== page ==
About this Research Topic
Electrical signals in living cells arise from ion channels, which cause rapid changes of the membrane potential by the selective passage of certain ions across the membrane, and transporters, which generate ion gradients on a slower time scale and thus provide the energetic basis for the passive ion flux through channels. Ion channels and transporters are expressed in almost every living cell and fulfil a plethora of distinct cellular functions. An increasing number of human diseases are caused by dysfunctional ion channels or transporters makes these proteins important targets for pharmaceutical interventions. Understanding the structural dynamics of ion channels and transporters at atomic resolution will provide new insight into their function and represents an important step towards designing blockers or activators to specifically modulate their function as therapeutic option in diseases.
Ion channels and transporters have been extensively studied using electrophysiological, biochemical and genetic experiments. X-ray crystallography and cryo-electron microscopy have provided high-resolution structures for most of the known ion channel and transporter families. Moreover, molecular dynamics (MD) simulations of the conformational fluctuations and changes of comprehensive molecular systems, encompassing whole channels or transporter proteins together with a lipid bilayer, aqueous salt solutions and ligands in the presence of realistic transmembrane potential gradients have become possible in recent years. Advances in both computer hardware and theoretical methods have made all-atom simulations accessible on the microsecond time scale. However, force fields and simulation parameters are still imperfect, and certain processes of high physiological importance such as protonation or Ca2+ permeation can be currently described in atomistic simulations only imperfectly.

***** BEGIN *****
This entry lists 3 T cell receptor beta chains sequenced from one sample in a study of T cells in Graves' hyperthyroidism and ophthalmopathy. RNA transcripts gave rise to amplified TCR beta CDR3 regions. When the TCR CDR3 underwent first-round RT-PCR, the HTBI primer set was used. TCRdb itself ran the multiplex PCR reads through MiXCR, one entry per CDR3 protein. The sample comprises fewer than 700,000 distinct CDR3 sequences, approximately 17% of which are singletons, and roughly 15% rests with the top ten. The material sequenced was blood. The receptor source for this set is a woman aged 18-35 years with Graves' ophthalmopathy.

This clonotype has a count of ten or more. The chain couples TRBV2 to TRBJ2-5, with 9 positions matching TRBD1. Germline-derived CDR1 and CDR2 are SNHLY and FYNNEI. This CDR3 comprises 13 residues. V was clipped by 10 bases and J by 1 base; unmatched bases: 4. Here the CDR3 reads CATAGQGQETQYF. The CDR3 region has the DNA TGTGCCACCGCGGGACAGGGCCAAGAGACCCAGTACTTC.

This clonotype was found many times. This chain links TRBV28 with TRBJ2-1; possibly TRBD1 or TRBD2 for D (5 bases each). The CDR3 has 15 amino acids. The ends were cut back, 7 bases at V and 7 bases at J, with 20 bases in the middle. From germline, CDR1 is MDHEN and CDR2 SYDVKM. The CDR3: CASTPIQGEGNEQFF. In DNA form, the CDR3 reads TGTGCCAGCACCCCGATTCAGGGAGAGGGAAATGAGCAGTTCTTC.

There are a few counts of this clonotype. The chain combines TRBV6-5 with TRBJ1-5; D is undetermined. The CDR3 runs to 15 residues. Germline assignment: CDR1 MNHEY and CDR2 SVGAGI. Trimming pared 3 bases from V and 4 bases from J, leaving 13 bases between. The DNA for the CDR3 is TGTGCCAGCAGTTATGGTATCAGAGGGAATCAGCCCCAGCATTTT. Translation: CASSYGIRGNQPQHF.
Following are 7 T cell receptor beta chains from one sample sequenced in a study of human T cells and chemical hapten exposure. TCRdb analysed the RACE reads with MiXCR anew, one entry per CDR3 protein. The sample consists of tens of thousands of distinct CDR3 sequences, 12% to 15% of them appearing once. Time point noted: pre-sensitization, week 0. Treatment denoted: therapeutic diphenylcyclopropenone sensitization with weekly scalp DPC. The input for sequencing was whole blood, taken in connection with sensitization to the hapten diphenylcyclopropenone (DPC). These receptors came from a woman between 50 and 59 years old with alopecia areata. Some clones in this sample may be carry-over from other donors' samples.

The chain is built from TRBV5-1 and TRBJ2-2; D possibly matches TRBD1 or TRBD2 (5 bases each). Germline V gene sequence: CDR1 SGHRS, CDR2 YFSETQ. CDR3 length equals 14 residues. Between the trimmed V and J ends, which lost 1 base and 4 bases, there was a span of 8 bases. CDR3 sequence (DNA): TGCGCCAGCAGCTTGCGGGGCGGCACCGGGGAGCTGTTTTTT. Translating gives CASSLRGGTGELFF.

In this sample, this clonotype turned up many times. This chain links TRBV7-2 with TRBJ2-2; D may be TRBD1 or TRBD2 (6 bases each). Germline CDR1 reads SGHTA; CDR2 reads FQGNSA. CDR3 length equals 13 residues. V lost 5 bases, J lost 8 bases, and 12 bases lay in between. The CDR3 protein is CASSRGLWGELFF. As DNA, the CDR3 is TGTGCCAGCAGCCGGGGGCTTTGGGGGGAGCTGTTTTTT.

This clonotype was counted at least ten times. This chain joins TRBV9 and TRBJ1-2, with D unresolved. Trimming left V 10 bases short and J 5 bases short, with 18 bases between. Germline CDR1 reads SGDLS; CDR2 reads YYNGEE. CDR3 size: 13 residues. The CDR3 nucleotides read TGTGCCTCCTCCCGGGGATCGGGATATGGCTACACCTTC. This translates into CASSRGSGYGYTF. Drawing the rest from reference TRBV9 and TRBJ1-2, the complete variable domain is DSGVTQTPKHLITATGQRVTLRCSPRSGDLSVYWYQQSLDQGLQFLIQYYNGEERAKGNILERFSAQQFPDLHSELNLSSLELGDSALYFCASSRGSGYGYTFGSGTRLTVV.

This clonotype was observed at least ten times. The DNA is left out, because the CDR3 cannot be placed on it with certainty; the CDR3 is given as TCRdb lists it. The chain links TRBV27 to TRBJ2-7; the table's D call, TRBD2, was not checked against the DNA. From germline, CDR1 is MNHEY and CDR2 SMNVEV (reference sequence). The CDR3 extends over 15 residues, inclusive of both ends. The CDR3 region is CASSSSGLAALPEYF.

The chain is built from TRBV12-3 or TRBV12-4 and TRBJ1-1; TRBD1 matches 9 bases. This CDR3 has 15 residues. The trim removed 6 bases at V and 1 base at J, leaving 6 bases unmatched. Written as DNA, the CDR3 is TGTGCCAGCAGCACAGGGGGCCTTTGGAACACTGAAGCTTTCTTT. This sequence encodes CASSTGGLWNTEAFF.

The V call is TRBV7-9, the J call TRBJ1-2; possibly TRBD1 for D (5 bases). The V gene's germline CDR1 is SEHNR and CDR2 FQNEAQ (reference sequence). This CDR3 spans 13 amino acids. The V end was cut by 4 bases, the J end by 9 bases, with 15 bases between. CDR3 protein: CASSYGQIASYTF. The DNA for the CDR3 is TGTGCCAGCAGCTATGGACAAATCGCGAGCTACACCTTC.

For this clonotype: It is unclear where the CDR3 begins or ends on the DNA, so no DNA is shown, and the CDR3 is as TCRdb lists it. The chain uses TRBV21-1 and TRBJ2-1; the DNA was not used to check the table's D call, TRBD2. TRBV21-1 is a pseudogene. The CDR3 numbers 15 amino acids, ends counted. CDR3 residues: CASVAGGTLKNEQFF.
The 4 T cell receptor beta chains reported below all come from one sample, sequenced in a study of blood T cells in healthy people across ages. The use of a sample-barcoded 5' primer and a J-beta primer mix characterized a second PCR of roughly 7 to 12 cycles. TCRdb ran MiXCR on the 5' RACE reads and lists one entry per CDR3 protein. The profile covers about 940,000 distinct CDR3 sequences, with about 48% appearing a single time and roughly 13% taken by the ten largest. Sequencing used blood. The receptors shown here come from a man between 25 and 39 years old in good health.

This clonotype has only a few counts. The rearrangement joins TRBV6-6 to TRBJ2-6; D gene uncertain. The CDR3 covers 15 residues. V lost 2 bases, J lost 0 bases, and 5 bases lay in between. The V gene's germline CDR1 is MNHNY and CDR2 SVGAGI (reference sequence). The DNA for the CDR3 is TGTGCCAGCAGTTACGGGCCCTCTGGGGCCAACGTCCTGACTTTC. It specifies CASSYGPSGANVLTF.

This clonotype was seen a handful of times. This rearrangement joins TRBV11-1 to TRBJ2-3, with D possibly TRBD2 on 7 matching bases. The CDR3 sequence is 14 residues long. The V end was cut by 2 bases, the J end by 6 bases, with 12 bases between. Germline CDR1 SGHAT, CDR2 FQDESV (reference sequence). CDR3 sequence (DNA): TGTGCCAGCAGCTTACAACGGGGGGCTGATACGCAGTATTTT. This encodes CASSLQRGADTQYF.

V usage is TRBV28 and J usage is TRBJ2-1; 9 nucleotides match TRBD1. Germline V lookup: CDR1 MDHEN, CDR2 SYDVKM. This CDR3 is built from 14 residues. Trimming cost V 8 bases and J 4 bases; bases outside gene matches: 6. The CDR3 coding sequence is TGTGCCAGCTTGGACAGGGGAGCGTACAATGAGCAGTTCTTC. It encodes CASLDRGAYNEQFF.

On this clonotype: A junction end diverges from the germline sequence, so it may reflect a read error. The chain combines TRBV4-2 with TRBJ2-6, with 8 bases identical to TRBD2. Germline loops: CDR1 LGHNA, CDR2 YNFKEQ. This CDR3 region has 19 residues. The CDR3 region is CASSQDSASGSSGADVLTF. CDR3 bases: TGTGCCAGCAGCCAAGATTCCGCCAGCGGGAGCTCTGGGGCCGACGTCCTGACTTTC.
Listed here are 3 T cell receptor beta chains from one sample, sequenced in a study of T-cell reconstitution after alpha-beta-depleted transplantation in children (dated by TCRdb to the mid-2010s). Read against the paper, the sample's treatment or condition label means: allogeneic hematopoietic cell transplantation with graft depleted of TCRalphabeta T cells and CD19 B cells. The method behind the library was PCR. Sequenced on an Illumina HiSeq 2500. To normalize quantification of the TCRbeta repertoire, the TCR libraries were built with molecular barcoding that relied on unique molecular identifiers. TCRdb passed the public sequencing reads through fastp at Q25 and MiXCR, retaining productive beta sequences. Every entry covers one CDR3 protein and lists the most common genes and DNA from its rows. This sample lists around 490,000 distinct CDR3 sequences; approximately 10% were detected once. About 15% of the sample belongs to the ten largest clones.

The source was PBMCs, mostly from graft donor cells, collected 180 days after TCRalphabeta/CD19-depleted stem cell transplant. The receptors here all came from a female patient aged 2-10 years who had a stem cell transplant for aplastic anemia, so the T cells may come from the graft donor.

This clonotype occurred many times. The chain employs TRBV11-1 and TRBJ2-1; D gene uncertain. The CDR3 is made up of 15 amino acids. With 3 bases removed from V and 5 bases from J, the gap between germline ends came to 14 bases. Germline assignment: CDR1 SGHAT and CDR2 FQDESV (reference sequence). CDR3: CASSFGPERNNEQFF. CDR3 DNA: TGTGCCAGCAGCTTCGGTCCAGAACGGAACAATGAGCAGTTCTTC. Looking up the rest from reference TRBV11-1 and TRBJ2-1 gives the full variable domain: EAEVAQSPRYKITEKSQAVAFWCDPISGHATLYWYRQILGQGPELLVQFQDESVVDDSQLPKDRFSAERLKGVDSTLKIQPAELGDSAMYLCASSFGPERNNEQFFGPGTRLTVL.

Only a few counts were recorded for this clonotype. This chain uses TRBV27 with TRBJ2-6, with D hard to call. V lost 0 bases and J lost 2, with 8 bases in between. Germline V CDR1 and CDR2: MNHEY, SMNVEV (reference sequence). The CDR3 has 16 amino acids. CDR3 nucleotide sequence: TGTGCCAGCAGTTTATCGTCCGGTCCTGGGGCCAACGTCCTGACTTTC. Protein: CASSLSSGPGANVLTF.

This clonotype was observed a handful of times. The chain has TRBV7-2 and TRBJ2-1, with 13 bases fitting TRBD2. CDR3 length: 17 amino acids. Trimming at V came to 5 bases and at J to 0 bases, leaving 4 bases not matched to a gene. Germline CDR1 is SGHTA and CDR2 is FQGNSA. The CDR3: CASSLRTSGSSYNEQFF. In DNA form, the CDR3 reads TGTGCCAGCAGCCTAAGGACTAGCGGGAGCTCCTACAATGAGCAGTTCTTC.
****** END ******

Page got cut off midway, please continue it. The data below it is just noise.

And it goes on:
Atomistic MD simulations are still challenging for slow conformational changes associated with the gating of ion channels and or translocation of transporters. Such processes can be often described with simple kinetic equations that describe transitions between different conformations. Kinetic modeling permits prediction of time courses or voltage and [substrate] concentrations that are immediately testable by experiments. It thus constitutes an extremely useful intermediate step between experiment and its comprehensive interpretation with an atomistic model.
The accuracy with which membrane transport processes can be experimentally quantified makes ion channels and transporters well suited for advancing and testing computational approaches. This Research Topic intends to bring experimental and computational analyses of ion channels and transporters together. It is not restricted to certain transport protein families or physiological processes. We invite contributions on (i) novel approaches to computationally describe membrane transport, (ii) the combination of experimental and computational approaches to study ion channels or transporters, or (iii) novel functional properties of selected ion channels or transporters with experiments, kinetic modelling, or molecular dynamics simulations.
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